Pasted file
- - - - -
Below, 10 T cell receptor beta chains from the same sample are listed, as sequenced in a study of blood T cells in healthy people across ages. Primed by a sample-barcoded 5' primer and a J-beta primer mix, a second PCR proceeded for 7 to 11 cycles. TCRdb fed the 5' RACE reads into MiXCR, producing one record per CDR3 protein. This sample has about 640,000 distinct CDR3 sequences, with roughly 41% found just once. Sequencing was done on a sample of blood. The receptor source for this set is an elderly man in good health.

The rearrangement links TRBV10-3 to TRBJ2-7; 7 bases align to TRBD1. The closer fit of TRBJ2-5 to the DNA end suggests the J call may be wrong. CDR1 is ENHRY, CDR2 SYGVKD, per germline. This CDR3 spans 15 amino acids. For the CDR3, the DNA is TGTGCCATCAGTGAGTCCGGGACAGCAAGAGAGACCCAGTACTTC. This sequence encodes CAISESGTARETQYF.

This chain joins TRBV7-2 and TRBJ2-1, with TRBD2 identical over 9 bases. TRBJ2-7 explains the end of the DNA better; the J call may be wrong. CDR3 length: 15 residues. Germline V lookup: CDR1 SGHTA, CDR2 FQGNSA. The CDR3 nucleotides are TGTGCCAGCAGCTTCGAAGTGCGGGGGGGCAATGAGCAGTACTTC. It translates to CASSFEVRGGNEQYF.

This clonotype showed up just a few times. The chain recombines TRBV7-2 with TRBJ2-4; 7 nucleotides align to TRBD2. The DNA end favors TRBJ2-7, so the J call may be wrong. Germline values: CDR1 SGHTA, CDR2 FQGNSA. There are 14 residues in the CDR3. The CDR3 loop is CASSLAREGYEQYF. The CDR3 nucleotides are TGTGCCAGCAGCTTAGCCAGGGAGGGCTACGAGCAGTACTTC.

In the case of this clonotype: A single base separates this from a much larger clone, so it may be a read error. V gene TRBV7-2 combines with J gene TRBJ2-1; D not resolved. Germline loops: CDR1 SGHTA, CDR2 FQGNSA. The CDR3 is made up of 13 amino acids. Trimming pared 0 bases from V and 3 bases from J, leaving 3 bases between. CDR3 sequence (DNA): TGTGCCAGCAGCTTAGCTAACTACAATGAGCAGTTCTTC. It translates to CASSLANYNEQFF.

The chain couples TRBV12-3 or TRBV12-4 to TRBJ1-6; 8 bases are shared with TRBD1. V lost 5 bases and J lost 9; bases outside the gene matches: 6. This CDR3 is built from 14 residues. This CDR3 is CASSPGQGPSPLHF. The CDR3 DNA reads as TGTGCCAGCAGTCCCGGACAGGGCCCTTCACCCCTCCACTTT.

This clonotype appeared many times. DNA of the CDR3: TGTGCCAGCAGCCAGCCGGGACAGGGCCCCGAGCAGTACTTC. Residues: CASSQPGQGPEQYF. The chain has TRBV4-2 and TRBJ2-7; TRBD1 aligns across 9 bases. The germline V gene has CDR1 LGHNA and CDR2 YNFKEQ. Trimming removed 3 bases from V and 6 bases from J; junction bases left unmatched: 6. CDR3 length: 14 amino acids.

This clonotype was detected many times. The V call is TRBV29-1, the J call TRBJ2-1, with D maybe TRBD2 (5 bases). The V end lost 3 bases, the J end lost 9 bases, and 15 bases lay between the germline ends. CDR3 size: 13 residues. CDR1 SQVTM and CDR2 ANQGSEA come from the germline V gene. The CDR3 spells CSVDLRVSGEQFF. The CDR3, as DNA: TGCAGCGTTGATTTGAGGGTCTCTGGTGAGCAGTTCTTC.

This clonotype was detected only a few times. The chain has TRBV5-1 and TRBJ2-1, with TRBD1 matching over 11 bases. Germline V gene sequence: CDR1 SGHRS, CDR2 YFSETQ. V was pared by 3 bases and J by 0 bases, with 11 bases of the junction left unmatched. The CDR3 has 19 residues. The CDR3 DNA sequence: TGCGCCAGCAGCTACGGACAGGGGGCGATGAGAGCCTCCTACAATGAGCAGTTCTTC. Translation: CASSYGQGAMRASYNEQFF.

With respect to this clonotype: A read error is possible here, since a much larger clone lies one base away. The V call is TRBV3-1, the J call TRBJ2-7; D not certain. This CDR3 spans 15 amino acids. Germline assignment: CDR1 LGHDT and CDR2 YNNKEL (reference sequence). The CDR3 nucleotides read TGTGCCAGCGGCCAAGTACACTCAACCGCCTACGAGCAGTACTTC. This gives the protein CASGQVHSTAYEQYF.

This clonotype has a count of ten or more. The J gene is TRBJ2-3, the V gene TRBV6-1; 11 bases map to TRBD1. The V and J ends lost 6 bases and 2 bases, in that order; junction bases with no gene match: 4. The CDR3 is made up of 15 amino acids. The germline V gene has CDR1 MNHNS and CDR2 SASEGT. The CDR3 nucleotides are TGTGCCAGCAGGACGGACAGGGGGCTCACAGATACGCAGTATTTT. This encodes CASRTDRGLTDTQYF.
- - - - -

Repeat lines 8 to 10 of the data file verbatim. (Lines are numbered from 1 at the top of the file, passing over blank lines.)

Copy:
This clonotype was detected many times. The V call is TRBV29-1, the J call TRBJ2-1, with D maybe TRBD2 (5 bases). The V end lost 3 bases, the J end lost 9 bases, and 15 bases lay between the germline ends. CDR3 size: 13 residues. CDR1 SQVTM and CDR2 ANQGSEA come from the germline V gene. The CDR3 spells CSVDLRVSGEQFF. The CDR3, as DNA: TGCAGCGTTGATTTGAGGGTCTCTGGTGAGCAGTTCTTC.

This clonotype was detected only a few times. The chain has TRBV5-1 and TRBJ2-1, with TRBD1 matching over 11 bases. Germline V gene sequence: CDR1 SGHRS, CDR2 YFSETQ. V was pared by 3 bases and J by 0 bases, with 11 bases of the junction left unmatched. The CDR3 has 19 residues. The CDR3 DNA sequence: TGCGCCAGCAGCTACGGACAGGGGGCGATGAGAGCCTCCTACAATGAGCAGTTCTTC. Translation: CASSYGQGAMRASYNEQFF.

With respect to this clonotype: A read error is possible here, since a much larger clone lies one base away. The V call is TRBV3-1, the J call TRBJ2-7; D not certain. This CDR3 spans 15 amino acids. Germline assignment: CDR1 LGHDT and CDR2 YNNKEL (reference sequence). The CDR3 nucleotides read TGTGCCAGCGGCCAAGTACACTCAACCGCCTACGAGCAGTACTTC. This gives the protein CASGQVHSTAYEQYF.